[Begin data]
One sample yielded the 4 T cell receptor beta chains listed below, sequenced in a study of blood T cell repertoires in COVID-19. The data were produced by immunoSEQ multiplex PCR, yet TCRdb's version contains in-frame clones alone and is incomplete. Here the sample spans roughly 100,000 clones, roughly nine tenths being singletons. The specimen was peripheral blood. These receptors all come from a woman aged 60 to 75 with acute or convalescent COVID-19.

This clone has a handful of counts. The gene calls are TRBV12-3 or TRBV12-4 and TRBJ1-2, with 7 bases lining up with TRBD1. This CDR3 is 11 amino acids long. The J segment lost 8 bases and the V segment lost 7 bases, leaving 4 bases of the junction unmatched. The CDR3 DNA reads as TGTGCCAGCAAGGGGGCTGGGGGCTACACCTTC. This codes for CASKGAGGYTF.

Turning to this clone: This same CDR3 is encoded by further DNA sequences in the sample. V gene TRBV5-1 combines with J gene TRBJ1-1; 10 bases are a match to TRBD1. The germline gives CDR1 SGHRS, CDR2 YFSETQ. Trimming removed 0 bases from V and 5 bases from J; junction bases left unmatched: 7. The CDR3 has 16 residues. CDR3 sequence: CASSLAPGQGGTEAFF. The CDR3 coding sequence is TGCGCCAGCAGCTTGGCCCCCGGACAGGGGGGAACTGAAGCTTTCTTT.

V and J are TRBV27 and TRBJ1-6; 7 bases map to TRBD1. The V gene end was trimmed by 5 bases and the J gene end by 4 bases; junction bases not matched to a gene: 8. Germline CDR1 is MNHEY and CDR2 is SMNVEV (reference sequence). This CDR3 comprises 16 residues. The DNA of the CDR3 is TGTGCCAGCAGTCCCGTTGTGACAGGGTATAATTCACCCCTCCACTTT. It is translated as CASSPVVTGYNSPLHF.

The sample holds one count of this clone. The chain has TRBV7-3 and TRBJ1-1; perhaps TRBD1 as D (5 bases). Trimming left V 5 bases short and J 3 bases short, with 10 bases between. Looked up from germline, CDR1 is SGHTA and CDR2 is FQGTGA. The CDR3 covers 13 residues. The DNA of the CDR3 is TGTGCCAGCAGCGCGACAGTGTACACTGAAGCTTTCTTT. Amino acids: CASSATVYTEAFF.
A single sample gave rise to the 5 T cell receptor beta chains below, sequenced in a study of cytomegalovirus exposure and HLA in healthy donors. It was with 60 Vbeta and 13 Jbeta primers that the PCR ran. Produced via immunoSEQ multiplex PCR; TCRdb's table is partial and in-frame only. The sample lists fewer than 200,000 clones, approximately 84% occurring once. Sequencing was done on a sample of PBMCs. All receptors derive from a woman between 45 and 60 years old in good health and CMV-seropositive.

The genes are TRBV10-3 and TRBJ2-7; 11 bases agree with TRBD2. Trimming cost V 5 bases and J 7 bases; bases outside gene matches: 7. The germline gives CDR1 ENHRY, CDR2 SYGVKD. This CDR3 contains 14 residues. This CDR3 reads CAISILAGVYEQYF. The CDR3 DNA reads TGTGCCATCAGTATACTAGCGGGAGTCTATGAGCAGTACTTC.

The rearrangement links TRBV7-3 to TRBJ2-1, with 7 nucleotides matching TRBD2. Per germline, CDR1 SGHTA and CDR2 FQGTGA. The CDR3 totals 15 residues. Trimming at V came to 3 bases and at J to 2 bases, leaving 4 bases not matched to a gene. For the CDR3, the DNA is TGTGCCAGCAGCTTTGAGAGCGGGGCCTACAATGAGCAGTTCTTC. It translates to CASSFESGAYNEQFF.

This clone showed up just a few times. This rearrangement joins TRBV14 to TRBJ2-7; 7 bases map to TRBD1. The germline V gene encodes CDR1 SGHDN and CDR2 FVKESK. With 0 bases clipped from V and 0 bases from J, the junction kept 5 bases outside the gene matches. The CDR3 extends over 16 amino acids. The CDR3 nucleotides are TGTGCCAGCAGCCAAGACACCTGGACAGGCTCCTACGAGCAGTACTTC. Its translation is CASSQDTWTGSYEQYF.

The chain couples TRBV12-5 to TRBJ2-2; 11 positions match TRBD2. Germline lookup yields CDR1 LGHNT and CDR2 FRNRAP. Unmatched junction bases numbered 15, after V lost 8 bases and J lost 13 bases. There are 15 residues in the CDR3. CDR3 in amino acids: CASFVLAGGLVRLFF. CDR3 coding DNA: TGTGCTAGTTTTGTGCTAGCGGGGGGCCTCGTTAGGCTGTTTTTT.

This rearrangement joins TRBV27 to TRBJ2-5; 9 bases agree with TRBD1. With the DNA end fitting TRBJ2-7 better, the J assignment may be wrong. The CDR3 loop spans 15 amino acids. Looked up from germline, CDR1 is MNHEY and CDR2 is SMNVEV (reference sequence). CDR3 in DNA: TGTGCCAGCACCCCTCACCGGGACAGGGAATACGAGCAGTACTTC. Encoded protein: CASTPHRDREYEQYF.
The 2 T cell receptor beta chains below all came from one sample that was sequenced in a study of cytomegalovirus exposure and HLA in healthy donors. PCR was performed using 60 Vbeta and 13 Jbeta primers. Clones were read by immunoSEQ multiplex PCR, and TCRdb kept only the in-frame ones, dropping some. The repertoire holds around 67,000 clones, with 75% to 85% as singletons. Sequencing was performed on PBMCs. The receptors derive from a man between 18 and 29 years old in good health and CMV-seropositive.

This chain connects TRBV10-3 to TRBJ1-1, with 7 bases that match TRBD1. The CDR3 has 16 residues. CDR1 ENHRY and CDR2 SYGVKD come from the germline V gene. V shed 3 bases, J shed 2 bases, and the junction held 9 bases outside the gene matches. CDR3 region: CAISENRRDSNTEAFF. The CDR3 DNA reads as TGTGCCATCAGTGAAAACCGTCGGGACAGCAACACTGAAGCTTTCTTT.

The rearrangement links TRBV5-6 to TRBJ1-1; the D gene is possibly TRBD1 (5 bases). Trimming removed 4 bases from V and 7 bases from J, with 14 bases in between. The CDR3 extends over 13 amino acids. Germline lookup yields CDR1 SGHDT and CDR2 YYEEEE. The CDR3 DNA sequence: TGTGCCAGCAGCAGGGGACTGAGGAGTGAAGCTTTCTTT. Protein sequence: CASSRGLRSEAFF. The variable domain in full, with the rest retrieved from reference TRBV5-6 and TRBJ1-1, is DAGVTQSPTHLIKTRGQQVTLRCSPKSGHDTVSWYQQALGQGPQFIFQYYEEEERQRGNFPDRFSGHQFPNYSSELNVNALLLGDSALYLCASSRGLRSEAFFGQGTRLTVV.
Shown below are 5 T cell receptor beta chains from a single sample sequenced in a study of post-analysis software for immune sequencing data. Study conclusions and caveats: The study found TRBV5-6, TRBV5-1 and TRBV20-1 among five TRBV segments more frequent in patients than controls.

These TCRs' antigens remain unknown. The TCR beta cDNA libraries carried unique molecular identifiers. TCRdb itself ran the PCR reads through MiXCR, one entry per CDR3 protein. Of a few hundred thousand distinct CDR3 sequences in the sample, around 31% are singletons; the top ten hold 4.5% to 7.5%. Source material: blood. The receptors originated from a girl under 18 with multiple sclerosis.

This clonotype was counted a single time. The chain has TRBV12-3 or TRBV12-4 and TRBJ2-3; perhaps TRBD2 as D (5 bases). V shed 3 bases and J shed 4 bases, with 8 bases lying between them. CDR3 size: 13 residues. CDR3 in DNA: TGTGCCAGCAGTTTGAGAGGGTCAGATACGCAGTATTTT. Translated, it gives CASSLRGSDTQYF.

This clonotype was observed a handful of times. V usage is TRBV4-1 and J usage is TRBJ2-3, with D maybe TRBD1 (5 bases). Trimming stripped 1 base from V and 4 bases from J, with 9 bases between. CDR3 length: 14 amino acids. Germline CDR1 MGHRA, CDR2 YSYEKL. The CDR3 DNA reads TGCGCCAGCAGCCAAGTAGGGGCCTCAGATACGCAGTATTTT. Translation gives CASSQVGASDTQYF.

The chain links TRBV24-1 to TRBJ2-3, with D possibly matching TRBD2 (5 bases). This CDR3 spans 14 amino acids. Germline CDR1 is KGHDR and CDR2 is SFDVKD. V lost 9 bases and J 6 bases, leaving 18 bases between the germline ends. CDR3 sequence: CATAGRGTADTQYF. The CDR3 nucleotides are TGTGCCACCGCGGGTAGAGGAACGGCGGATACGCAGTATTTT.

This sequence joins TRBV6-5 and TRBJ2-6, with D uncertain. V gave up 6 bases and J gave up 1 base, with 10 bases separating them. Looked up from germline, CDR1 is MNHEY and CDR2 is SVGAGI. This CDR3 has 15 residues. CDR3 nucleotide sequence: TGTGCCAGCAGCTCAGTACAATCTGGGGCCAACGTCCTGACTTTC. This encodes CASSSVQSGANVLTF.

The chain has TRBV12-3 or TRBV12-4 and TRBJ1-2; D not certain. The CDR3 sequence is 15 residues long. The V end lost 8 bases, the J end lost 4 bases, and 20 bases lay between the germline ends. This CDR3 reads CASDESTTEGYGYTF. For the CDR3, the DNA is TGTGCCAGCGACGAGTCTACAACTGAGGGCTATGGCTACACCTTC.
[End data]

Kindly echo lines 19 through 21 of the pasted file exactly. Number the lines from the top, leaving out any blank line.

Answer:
The chain links TRBV24-1 to TRBJ2-3, with D possibly matching TRBD2 (5 bases). This CDR3 spans 14 amino acids. Germline CDR1 is KGHDR and CDR2 is SFDVKD. V lost 9 bases and J 6 bases, leaving 18 bases between the germline ends. CDR3 sequence: CATAGRGTADTQYF. The CDR3 nucleotides are TGTGCCACCGCGGGTAGAGGAACGGCGGATACGCAGTATTTT.

This sequence joins TRBV6-5 and TRBJ2-6, with D uncertain. V gave up 6 bases and J gave up 1 base, with 10 bases separating them. Looked up from germline, CDR1 is MNHEY and CDR2 is SVGAGI. This CDR3 has 15 residues. CDR3 nucleotide sequence: TGTGCCAGCAGCTCAGTACAATCTGGGGCCAACGTCCTGACTTTC. This encodes CASSSVQSGANVLTF.

The chain has TRBV12-3 or TRBV12-4 and TRBJ1-2; D not certain. The CDR3 sequence is 15 residues long. The V end lost 8 bases, the J end lost 4 bases, and 20 bases lay between the germline ends. This CDR3 reads CASDESTTEGYGYTF. For the CDR3, the DNA is TGTGCCAGCGACGAGTCTACAACTGAGGGCTATGGCTACACCTTC.